Just weeks after Newcastle University researchers made headlines for their world-first 3D printed corneas, it appears a team at Washington State University (WSU) has also been keeping its eye on 3D printing’s potential in making medical treatments for the visually impaired.
After receiving an 18 month exploratory research grant, WSU researchers have created a kind of 3D printed contact lens that could be used as a cheaper alternative to laser eye surgery.
Alternative eye therapies needed
According to recent estimates from the U.S. National Eye Institute (NEI) over 35 million people in America were affected by age related eye disease in 2010. By 2050, the institute expects this figure to double.
Diabetic retinopathy, which will affect around one third of world’s diabetics in their lifetime, is one example of such diseases. In people aged 65 and over, the condition affected around 7.7 million people in 2010.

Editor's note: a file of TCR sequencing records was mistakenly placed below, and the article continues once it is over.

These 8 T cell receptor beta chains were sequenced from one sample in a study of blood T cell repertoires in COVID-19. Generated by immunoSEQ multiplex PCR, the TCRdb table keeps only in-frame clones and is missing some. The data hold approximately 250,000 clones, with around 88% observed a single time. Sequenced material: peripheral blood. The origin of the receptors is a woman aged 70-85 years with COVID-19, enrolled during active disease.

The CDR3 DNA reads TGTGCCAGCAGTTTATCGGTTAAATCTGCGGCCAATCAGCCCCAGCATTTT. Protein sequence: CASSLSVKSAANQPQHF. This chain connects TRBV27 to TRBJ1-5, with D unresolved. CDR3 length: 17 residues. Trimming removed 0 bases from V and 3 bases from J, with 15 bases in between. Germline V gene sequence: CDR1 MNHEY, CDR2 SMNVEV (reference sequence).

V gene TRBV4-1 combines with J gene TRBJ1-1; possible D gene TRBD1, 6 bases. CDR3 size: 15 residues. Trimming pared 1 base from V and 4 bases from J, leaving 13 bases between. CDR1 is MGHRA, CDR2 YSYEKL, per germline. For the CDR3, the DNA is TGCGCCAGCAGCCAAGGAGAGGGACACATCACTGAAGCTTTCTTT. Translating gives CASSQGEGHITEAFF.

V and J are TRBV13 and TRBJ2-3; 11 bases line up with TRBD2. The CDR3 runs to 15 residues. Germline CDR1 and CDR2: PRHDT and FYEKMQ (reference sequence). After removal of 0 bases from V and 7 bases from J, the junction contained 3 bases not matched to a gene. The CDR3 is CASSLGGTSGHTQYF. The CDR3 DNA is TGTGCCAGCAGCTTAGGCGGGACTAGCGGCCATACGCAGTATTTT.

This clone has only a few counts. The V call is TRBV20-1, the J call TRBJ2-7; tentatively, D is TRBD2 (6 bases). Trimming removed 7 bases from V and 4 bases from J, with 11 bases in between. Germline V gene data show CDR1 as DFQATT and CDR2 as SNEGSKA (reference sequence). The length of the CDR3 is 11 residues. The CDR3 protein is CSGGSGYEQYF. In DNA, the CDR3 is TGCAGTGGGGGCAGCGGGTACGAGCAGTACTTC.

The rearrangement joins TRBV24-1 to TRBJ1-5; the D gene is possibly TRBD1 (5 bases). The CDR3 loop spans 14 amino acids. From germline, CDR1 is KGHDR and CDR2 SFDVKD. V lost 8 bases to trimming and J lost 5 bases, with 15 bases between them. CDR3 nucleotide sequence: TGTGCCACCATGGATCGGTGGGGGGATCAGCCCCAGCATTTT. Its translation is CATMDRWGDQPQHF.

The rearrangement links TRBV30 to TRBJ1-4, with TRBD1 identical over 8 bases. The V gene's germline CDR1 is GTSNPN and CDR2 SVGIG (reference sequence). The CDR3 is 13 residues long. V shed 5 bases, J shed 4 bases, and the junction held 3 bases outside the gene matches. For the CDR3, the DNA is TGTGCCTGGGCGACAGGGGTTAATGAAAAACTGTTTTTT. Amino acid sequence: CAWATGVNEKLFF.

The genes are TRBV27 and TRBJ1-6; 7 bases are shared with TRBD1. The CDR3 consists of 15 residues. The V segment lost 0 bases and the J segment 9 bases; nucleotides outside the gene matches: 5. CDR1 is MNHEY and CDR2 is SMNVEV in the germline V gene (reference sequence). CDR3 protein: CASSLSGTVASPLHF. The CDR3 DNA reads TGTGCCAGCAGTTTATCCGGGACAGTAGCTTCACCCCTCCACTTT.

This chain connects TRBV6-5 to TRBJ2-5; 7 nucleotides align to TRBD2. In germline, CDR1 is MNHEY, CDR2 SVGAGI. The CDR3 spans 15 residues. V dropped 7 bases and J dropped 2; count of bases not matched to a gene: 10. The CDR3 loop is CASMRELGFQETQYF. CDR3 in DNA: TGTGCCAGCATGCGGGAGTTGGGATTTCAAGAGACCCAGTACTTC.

Introducing: microneedle arrays
It is always challenging to treat such delicate conditions. At WSU, researchers propose a direct treatment method using microneedle arrays.
A technology that has been around in medicine for some time, microneedle arrays have been proven as an effective means of controlling drug delivery into the body.
Unlike a hypodermic needle, microneedles create small, shallow invasions in the skin. As an array, in this case of around 25, the microneedles are created to gradually deliver drugs into the body over an extended period of time. Treatment this way improves drug effectiveness, and reduces the risk of side effects.
Controlled drug delivery
WSU researchers propose to make their eye microneedle arrays using 3D printing, meaning that each one could, in effect, be custom-made for specific patients and conditions.
To achieve the fine resolution required for these devices, a vat photopolymerization technique, such as SLA, DLP or even nanolithography, is likely the best route of fabrication.
The plan is to apply the drug-loaded arrays directly to a patient’s eye. The microneedles would be left there potentially for up to a month. Then, thanks to the WSU assistant professor Kuen-Ren “Roland” Chen’s “locking” and “unlocking” technology, they would be removed afterwards causing minimal damage and discomfort.
Featured image shows a 3D printed prototype of a programmable microneedle array for the eye. Photo via WSU